The Seasons of Life and a Stress-Reducing Secret

I became a father a little over four years ago. Before that, my wife and I had been married for eight years and worked together on our small business. We were used to working long days, coming and going as we pleased, and eating out at nice, quiet restaurants. We used to have a Cheerio-free backseat in our car. But now we have two kids, which practically makes me an expert at parenting.

An expert at knowing how little I actually know about it, that is.

Not having our first child until well into our marriage came with advantages and disadvantages. On the plus side, we developed strong communication skills and had lots of time to discuss our hopes and strategies for parenthood. On the downside, we were pretty well set in our ways.

Eating out at nice, quiet restaurants is easy to get used to, after all.

Our first four years of parenthood were a challenging transition, as we learned how to juggle babies and the business on much less sleep than we were used to. I think we’re doing ok, but I still struggle from time to time with the new season I find myself in.

Seasons. Just as the year is divided into spring, summer, fall, and winter, our lives are divided into different seasons. Our life at fifty looks a lot different than our life at twenty.

My problem is that even though I am in the new season of early fatherhood, I still act like I should be doing the same things I did in my previous season, pre-kids. How can I work the same hours and accomplish the same number of things as I did before I had kids? It’s as frustrating as it is impossible. On the flip side, it often feels like the season I’m currently in will last forever. (Any other new parents out there feeling like you’ll be changing diapers FOREVER?!)

In the decade before kids, my job was to help people feeling rushed, stressed and overwhelmed. I worked long hours, did a lot of networking, made a lot of mistakes and learned a lot about business and marketing. With a lot of outside help, I was able to create a solid business that provides for my family. Now that the business is more stable than it was in the early days, I have the opportunity to put more focus on my role as a father and husband. It’s not that I’m supposed to neglect the business, it’s just that this season requires me to allocate my time a bit differently.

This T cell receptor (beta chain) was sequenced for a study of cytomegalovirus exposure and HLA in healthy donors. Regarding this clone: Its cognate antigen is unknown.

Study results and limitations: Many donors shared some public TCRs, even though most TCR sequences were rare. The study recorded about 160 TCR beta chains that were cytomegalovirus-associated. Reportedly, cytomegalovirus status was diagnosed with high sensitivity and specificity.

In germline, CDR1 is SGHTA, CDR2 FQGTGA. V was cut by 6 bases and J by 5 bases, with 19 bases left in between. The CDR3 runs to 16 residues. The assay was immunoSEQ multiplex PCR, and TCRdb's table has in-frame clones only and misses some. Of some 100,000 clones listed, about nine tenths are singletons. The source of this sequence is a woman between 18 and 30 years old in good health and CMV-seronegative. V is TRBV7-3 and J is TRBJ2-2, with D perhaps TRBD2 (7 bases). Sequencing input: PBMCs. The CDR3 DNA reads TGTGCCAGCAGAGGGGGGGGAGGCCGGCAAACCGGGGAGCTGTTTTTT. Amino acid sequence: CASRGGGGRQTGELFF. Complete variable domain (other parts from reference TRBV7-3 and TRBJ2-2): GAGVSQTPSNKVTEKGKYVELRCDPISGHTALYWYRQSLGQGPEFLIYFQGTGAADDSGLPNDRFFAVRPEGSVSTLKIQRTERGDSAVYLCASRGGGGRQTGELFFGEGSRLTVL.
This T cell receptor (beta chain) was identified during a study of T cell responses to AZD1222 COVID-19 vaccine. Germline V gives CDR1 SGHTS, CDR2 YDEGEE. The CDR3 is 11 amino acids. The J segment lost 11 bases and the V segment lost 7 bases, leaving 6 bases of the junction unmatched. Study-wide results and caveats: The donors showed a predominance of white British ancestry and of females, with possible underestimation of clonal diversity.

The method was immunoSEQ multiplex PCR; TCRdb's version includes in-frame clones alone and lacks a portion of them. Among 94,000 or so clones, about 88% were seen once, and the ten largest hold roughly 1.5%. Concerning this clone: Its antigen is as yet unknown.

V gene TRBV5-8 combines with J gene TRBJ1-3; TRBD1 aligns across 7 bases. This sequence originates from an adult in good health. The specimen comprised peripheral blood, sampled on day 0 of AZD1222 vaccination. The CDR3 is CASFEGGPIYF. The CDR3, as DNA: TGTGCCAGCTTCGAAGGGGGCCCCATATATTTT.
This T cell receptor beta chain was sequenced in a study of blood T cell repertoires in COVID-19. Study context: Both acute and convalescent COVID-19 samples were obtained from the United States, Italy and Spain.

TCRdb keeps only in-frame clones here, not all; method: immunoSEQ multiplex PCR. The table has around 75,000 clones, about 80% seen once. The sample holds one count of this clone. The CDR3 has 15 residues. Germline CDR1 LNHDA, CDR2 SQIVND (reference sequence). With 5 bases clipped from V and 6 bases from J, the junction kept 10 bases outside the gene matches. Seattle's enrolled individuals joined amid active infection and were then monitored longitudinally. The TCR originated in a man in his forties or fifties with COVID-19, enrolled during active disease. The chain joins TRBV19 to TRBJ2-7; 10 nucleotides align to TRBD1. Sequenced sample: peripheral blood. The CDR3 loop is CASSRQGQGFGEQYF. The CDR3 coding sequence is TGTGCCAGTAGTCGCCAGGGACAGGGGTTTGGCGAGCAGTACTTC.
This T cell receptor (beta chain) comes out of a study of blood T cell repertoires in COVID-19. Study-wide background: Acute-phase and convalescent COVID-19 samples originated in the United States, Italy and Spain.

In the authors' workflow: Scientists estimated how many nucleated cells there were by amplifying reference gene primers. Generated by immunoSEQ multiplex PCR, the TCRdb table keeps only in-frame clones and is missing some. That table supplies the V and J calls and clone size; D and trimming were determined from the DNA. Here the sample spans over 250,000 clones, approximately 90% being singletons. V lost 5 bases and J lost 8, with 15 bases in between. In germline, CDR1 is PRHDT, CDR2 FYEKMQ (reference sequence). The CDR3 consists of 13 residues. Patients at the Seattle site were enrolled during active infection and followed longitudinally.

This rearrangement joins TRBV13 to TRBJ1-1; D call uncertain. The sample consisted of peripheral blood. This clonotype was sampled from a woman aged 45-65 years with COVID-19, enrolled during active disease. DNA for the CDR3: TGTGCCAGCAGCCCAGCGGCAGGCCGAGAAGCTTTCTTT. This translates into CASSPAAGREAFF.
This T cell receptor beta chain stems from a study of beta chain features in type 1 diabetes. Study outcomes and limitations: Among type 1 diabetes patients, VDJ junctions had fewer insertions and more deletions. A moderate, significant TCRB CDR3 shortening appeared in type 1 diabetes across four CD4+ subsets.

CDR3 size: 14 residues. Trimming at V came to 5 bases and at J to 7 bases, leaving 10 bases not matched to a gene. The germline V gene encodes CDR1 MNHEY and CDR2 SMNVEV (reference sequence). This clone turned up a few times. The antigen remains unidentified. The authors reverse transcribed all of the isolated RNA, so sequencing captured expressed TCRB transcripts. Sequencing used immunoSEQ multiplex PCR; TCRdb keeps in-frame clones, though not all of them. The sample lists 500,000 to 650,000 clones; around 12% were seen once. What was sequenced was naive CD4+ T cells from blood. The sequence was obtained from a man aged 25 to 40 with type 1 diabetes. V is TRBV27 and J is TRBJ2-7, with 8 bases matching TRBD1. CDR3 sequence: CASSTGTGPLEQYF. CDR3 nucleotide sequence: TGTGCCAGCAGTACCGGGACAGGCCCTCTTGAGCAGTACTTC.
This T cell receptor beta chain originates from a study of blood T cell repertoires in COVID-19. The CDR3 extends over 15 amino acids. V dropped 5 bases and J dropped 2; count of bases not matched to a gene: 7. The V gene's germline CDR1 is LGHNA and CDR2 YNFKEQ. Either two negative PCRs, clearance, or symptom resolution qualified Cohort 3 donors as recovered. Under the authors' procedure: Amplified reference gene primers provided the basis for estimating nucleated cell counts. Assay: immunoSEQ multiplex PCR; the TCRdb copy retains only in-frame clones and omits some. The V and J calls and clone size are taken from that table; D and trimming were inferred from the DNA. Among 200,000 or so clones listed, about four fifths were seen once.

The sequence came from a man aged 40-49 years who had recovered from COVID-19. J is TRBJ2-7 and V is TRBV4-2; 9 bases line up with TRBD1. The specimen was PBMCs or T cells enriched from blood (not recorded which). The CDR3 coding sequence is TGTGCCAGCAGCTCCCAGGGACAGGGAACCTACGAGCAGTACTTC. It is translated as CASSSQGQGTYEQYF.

Because no matter who you are, or where you live, or how much money you have or don’t have, the one thing we all have in common is that we only get 24 hours per day.

And when we try to pack our day like a family of five heading out on a cross-country trip in a Mini Cooper, stress is sure to follow.

Stress happens when we forget what season we are in and try to do too much.

Are you in a state of near-constant overwhelm? Are you always feeling rushed, wishing you could find a way to add a few more hours to your day? Perhaps you are trying to do things that aren’t required of you during this particular season.

It would be easy if there were some obvious things you could sweep off your plate. Bad stuff. Useless stuff. Unimportant stuff. But it’s not a matter of doing things that aren’t worthwhile. My guess is that everything on your plate is good.

It’s awfully hard to let go of something that’s good.

Wanna know a secret?

Just because something is good doesn’t mean you have to do it.

Sometimes we have to say no to the good to say yes to the best.

Maybe some of those good things can be let go of now that you find yourself in a new season. And maybe some good things need to be put on the shelf until the next season. For instance, if you are seriously ill, maybe you need to give yourself permission to let go of some of your responsibilities so you can focus on getting well. If you are a parent, perhaps your career ambitions need to be downsized a bit in order to become the parent you want to be. Or maybe some of your social activities or volunteer efforts can be resumed when your kids are a little older.

Is it easy? Of course not. But neither is a life spiraling out of control, burdened by busyness and stress.

Slowly but surely, I’m learning to let go of the guilt of not working as much as I used to. I’m making a point to notice, appreciate, and savor the exciting blessings that are new to this season I now find myself in. I’m enjoying the breathing room that has been created by cleaning a few things off my plate, allowing more time for my kids, and more time for God.

And I’m realizing that as great as a quiet meal at a nice restaurant can be, it’s nothing compared to a quiet evening spent with a one-year-old eating Cheerios out of my hand.